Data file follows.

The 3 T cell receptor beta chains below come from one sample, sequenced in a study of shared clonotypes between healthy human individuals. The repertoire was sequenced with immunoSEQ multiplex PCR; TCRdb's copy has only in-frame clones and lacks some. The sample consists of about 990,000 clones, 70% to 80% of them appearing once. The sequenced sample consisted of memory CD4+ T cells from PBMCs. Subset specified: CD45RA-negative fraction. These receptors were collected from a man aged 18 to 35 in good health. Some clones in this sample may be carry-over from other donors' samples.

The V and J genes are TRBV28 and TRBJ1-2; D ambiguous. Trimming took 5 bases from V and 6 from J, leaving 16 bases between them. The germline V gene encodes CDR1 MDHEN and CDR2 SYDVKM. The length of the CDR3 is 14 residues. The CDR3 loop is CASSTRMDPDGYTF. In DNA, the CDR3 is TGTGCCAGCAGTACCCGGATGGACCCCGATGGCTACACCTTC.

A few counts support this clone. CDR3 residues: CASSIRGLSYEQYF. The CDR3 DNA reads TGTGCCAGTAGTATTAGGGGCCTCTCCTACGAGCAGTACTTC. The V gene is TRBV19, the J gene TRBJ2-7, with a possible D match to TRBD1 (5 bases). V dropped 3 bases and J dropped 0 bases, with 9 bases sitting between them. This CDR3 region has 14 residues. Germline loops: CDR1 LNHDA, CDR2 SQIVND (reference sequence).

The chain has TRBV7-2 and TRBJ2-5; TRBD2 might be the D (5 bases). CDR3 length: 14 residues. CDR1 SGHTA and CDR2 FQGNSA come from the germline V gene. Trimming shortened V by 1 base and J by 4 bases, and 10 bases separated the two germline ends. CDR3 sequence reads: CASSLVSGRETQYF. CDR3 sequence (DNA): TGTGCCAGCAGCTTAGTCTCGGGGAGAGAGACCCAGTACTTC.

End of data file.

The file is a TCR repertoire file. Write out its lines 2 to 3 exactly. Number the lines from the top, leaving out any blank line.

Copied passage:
The V and J genes are TRBV28 and TRBJ1-2; D ambiguous. Trimming took 5 bases from V and 6 from J, leaving 16 bases between them. The germline V gene encodes CDR1 MDHEN and CDR2 SYDVKM. The length of the CDR3 is 14 residues. The CDR3 loop is CASSTRMDPDGYTF. In DNA, the CDR3 is TGTGCCAGCAGTACCCGGATGGACCCCGATGGCTACACCTTC.

A few counts support this clone. CDR3 residues: CASSIRGLSYEQYF. The CDR3 DNA reads TGTGCCAGTAGTATTAGGGGCCTCTCCTACGAGCAGTACTTC. The V gene is TRBV19, the J gene TRBJ2-7, with a possible D match to TRBD1 (5 bases). V dropped 3 bases and J dropped 0 bases, with 9 bases sitting between them. This CDR3 region has 14 residues. Germline loops: CDR1 LNHDA, CDR2 SQIVND (reference sequence).